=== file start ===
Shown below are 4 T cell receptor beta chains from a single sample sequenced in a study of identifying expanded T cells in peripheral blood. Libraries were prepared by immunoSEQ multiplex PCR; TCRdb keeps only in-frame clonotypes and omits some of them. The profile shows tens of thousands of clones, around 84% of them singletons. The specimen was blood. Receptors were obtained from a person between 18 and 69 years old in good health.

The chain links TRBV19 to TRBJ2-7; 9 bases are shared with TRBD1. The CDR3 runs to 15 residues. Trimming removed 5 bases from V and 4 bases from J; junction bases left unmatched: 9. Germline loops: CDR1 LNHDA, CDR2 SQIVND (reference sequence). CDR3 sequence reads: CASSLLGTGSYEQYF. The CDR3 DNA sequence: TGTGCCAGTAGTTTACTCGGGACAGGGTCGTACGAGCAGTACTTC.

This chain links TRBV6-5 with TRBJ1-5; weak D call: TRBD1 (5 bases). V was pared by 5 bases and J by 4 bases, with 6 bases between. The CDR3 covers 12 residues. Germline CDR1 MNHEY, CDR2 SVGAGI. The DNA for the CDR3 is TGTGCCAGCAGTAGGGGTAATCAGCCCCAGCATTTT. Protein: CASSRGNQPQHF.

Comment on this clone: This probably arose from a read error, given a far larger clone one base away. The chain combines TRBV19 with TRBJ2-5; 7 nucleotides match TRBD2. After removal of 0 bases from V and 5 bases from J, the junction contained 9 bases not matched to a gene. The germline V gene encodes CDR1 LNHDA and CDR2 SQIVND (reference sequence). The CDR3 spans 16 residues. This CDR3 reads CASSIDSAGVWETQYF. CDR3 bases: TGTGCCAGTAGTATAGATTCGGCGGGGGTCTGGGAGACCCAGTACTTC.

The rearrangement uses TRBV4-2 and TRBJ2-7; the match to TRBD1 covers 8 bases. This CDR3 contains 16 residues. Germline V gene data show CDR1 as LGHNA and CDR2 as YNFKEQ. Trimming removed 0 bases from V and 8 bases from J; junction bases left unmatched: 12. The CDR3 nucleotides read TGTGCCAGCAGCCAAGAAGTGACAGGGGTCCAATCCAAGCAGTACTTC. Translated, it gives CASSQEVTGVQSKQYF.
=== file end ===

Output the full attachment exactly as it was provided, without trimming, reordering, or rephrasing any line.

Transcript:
Shown below are 4 T cell receptor beta chains from a single sample sequenced in a study of identifying expanded T cells in peripheral blood. Libraries were prepared by immunoSEQ multiplex PCR; TCRdb keeps only in-frame clonotypes and omits some of them. The profile shows tens of thousands of clones, around 84% of them singletons. The specimen was blood. Receptors were obtained from a person between 18 and 69 years old in good health.

The chain links TRBV19 to TRBJ2-7; 9 bases are shared with TRBD1. The CDR3 runs to 15 residues. Trimming removed 5 bases from V and 4 bases from J; junction bases left unmatched: 9. Germline loops: CDR1 LNHDA, CDR2 SQIVND (reference sequence). CDR3 sequence reads: CASSLLGTGSYEQYF. The CDR3 DNA sequence: TGTGCCAGTAGTTTACTCGGGACAGGGTCGTACGAGCAGTACTTC.

This chain links TRBV6-5 with TRBJ1-5; weak D call: TRBD1 (5 bases). V was pared by 5 bases and J by 4 bases, with 6 bases between. The CDR3 covers 12 residues. Germline CDR1 MNHEY, CDR2 SVGAGI. The DNA for the CDR3 is TGTGCCAGCAGTAGGGGTAATCAGCCCCAGCATTTT. Protein: CASSRGNQPQHF.

Comment on this clone: This probably arose from a read error, given a far larger clone one base away. The chain combines TRBV19 with TRBJ2-5; 7 nucleotides match TRBD2. After removal of 0 bases from V and 5 bases from J, the junction contained 9 bases not matched to a gene. The germline V gene encodes CDR1 LNHDA and CDR2 SQIVND (reference sequence). The CDR3 spans 16 residues. This CDR3 reads CASSIDSAGVWETQYF. CDR3 bases: TGTGCCAGTAGTATAGATTCGGCGGGGGTCTGGGAGACCCAGTACTTC.

The rearrangement uses TRBV4-2 and TRBJ2-7; the match to TRBD1 covers 8 bases. This CDR3 contains 16 residues. Germline V gene data show CDR1 as LGHNA and CDR2 as YNFKEQ. Trimming removed 0 bases from V and 8 bases from J; junction bases left unmatched: 12. The CDR3 nucleotides read TGTGCCAGCAGCCAAGAAGTGACAGGGGTCCAATCCAAGCAGTACTTC. Translated, it gives CASSQEVTGVQSKQYF.